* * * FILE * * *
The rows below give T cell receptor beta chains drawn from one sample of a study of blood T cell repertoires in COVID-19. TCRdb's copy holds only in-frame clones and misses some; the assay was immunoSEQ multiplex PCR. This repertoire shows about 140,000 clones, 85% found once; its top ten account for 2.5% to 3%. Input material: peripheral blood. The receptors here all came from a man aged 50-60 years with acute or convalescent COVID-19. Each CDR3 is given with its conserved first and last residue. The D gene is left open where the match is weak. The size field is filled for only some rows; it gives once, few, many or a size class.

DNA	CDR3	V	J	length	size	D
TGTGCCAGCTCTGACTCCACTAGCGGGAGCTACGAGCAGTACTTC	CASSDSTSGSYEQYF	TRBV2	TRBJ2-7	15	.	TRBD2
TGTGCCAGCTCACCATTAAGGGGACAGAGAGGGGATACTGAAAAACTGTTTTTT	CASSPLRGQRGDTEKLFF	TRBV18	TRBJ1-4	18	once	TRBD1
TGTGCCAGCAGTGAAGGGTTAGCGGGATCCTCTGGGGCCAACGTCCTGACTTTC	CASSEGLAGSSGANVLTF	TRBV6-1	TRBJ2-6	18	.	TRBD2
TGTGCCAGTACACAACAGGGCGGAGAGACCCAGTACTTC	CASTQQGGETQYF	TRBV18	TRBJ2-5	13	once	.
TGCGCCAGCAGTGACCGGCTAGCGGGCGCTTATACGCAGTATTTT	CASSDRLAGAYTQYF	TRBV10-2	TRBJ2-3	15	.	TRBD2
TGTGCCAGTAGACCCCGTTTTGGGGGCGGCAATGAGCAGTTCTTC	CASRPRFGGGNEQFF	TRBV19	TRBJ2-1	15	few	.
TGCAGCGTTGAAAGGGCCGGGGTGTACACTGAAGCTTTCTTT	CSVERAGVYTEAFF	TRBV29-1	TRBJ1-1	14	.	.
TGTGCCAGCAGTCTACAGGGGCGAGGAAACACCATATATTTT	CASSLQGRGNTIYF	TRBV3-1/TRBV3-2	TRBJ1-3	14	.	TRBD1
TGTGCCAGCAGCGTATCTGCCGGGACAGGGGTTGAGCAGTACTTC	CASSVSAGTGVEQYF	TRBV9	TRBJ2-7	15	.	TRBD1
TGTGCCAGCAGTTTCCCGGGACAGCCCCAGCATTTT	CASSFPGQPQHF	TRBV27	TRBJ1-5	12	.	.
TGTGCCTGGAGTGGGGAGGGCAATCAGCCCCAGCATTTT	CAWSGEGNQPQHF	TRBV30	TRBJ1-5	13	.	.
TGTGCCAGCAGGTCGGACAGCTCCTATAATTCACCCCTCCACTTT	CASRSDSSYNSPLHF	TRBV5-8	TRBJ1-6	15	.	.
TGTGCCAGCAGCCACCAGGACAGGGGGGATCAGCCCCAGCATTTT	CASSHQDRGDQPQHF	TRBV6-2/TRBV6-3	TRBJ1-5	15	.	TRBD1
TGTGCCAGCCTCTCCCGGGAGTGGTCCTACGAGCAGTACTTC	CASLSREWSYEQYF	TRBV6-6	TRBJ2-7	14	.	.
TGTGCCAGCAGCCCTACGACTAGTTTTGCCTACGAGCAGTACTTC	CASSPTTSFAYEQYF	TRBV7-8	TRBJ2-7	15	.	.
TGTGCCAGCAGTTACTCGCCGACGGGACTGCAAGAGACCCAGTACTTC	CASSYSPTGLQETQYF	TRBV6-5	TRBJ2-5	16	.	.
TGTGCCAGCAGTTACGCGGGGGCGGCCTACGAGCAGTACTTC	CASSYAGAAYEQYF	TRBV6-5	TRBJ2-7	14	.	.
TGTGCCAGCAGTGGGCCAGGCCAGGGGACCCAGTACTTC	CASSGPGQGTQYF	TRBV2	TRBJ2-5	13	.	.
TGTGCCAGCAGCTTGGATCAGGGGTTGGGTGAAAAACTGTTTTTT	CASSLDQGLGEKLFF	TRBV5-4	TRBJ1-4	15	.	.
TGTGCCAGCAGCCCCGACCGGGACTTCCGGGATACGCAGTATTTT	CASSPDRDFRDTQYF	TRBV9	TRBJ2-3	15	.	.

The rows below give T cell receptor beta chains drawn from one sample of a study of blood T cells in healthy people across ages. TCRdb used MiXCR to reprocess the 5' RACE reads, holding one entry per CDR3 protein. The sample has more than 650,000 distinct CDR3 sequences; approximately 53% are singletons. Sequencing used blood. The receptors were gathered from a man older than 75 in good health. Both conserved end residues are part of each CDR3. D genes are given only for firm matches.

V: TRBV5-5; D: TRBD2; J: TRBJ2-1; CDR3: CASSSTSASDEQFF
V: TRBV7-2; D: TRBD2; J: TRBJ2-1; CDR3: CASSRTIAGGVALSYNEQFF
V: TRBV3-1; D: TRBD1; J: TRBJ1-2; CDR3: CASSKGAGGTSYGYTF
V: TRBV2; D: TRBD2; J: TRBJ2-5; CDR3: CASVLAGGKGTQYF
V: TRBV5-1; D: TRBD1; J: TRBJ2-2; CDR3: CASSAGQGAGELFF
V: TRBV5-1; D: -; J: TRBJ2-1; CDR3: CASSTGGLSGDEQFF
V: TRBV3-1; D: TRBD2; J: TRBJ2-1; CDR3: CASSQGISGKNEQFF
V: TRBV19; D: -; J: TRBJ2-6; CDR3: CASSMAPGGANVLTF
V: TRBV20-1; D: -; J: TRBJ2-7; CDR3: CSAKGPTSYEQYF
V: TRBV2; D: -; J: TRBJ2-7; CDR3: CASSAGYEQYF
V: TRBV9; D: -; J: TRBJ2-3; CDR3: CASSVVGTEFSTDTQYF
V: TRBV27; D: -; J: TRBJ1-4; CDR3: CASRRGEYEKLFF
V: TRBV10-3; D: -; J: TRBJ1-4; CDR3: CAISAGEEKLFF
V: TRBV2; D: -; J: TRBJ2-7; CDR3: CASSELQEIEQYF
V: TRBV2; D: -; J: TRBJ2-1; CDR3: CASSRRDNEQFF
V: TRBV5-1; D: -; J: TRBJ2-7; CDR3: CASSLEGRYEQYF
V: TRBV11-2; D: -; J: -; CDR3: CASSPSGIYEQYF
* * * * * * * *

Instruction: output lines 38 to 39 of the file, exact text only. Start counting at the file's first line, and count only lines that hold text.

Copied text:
V: TRBV2; D: -; J: TRBJ2-1; CDR3: CASSRRDNEQFF
V: TRBV5-1; D: -; J: TRBJ2-7; CDR3: CASSLEGRYEQYF